Regina experiences driest July in 130 years

Monthly roundup of the hot and dry weather in southern Saskatchewan and wet weather in the north.

July topped the charts for hot and dry weather in southern Saskatchewan

Regina had the second driest July on record, behind July 1887. (Justin Pennell/CBC)

From too much rain to not enough — and everyone baking in the heat — communities smashed weather records in July across Saskatchewan.

Regina saw its driest July in 130 years with only 1.8 millimetres of precipitation during the month. That makes it the second driest July on record, behind July 1887 when 1.5 millimetres of rain fell.

It's almost like nature has forgotten how to rain in southern Saskatchewan.- David Phillips, senior climatologist, Environment Canada

Both Regina and Swift Current have seen a record dry period from November to July.

Moose Jaw also broke records with its driest July on record, with around 4.3 millimetres of precipitation reported.

While the south has been begging for rain, the north has seen too much. 

Buffalo Narrows received 174 millimetres of rain this month — more than double the amount of rain it would usually see.

The heavy rain in the north has been just as persistent as the south's dry weather, with Meadow Lake reporting the second wettest April to July on record.

Dry conditions have dominated the weather picture in southern Saskatchewan, while the north has seen unusually wet conditions.

Above average temperatures 

On top of the dry conditions in southern Saskatchewan, much of the province has been basking in the heat.

Daily highs in Regina averaged around four degrees warmer than climate normals in July, with 11 days above 30 C. Regina normally sees around five days above that temperature.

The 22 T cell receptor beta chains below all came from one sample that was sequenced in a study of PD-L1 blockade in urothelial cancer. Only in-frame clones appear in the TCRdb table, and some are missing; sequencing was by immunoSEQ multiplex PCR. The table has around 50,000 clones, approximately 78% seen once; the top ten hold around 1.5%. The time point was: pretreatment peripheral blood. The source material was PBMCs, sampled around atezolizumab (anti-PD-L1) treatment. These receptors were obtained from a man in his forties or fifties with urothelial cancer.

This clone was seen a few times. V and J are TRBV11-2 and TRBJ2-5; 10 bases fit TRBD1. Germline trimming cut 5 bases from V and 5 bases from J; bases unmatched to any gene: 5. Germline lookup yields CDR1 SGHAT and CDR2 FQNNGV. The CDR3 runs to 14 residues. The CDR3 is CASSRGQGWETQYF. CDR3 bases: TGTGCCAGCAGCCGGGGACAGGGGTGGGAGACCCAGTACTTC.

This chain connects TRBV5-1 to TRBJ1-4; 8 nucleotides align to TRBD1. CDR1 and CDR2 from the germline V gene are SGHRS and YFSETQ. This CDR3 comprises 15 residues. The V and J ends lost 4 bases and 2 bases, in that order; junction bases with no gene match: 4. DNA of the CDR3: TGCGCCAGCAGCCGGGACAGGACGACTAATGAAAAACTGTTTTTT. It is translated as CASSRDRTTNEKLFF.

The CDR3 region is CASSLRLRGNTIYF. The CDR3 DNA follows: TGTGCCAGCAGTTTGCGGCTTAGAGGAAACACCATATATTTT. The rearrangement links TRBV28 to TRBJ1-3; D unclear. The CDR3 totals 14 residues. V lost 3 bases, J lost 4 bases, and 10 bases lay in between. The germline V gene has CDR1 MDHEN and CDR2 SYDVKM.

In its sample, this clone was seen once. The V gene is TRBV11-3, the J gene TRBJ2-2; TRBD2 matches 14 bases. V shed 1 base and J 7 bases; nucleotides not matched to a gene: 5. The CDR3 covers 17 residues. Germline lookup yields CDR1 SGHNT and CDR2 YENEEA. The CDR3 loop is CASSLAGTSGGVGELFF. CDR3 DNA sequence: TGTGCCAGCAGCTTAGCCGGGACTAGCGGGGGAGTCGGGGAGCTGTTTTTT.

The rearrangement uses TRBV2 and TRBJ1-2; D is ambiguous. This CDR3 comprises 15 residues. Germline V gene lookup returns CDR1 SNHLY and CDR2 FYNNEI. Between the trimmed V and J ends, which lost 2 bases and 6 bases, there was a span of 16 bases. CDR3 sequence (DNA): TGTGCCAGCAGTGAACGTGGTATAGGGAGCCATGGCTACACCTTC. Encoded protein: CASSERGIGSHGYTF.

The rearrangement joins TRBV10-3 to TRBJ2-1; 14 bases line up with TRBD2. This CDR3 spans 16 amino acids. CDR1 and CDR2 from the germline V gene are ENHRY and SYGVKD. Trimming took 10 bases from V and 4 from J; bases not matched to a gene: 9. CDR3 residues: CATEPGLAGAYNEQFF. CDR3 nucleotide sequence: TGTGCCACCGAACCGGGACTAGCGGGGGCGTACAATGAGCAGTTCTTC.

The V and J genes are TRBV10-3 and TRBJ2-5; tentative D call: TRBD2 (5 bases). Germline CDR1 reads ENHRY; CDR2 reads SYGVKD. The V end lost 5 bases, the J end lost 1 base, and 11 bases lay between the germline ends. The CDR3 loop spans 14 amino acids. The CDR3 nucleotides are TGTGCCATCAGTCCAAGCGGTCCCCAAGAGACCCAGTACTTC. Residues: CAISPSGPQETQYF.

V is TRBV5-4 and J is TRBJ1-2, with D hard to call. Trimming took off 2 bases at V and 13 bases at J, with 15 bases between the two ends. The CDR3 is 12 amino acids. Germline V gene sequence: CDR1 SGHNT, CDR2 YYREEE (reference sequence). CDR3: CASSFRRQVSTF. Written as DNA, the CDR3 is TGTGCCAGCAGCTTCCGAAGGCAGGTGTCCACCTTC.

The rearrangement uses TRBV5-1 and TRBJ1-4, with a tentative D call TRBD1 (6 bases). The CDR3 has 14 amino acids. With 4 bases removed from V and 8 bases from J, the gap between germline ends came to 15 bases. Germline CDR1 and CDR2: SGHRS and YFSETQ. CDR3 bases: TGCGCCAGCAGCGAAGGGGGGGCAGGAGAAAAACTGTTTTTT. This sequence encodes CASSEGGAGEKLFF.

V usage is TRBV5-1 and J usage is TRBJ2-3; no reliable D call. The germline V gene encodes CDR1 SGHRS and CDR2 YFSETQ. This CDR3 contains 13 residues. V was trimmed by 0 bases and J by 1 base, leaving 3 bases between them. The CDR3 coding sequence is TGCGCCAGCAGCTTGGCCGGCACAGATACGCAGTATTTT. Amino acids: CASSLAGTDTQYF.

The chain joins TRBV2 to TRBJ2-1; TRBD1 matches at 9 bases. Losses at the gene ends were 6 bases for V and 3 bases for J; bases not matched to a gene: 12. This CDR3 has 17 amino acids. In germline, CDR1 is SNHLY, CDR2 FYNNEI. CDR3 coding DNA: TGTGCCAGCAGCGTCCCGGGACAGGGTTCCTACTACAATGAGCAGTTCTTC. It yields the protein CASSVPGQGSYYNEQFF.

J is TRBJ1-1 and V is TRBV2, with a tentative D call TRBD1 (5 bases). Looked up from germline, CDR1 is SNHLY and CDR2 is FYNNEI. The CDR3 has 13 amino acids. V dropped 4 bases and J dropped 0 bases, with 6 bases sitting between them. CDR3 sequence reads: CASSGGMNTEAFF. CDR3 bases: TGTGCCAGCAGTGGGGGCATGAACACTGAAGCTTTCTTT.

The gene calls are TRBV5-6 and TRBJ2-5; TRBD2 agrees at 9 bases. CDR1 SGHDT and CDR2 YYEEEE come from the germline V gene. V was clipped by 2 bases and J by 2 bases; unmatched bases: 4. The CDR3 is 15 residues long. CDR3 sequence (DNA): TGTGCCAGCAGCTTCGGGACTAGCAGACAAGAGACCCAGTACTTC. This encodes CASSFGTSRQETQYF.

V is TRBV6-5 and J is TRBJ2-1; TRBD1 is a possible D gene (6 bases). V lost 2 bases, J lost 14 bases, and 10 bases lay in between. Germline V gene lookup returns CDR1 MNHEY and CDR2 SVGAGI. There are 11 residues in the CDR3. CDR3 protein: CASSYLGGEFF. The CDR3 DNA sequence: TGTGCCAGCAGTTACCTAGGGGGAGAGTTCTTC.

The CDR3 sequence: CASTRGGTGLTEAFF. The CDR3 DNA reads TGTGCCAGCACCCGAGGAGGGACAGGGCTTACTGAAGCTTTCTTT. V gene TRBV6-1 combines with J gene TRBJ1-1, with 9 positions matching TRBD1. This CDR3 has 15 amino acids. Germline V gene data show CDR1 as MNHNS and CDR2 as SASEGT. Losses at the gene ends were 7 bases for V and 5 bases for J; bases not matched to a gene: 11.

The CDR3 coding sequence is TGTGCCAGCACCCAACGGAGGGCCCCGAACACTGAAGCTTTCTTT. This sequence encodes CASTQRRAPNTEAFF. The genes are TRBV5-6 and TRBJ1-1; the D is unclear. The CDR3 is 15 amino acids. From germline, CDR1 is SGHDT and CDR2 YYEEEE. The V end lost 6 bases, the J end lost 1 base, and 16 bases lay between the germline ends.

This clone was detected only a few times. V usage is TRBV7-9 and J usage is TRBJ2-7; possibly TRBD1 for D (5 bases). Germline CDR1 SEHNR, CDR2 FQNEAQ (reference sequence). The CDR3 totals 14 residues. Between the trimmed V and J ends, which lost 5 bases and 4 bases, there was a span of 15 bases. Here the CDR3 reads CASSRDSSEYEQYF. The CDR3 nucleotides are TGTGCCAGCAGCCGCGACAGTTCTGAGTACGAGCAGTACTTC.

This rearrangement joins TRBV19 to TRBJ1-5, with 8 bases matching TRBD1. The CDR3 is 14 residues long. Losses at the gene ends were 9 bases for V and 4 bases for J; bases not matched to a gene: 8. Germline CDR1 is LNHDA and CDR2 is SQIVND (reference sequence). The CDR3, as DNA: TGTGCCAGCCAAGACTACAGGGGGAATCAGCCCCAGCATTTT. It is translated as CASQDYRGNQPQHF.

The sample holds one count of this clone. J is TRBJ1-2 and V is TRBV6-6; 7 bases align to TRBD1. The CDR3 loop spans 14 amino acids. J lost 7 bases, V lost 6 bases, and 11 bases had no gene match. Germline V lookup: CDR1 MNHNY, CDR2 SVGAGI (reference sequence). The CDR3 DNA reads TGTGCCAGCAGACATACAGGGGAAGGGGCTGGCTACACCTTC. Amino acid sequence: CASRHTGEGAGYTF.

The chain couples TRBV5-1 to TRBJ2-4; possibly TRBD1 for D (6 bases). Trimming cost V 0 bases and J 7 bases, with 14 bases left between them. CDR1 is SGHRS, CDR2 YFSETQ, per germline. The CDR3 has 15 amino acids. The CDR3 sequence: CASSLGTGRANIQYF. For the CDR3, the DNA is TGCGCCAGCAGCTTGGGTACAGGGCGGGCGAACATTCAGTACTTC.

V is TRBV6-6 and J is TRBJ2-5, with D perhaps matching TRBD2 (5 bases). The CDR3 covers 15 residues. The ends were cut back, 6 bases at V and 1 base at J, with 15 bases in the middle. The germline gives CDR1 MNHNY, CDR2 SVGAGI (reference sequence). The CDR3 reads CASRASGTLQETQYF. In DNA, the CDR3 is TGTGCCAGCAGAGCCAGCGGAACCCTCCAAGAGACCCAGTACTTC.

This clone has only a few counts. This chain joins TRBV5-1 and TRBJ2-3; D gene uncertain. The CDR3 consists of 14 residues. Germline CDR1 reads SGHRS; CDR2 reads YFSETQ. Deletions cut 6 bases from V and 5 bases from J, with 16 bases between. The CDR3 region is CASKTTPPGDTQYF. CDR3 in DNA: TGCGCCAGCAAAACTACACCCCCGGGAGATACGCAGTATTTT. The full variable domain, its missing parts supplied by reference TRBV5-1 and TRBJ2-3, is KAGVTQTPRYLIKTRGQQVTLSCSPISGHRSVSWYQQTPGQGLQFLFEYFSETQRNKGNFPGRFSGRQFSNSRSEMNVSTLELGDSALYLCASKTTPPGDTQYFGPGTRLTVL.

Regina also experienced its hottest temperature in 28 years, as the mercury climbed to 37.7 C on Sunday.

David Phillips, senior climatologist with Environment Canada, says that while those afternoon temperatures have been unusually hot in Regina, the nights have offered some relief.

"The nights were actually a little cooler than normal," said Phillips. "It really does show you the kind of climate you have: a desert — dry, semi-arid, almost like Pheonix, Ariz. — where the days can be very hot, and in this case bone dry and not a cloud in the sky. All that heat from the day radiates into space ... It left the nights relatively cool."

That being said, Regina experienced its warmest overnight low at 18.6 C on Sunday.

What is August looking like?

So far, this trend of hotter and drier weather looks to continue into August. 

"We think the flavour of August looks like July in a way — I mean, warmer than normal," said Phillips. "The dryness — that's the worry. It's almost like nature has forgotten how to rain in southern Saskatchewan."

Forecasts indicate the warmer-than-normal temperatures could continue into the fall. (Environment Canada)
Drier than normal weather could persist into the fall, too. (Environment Canada)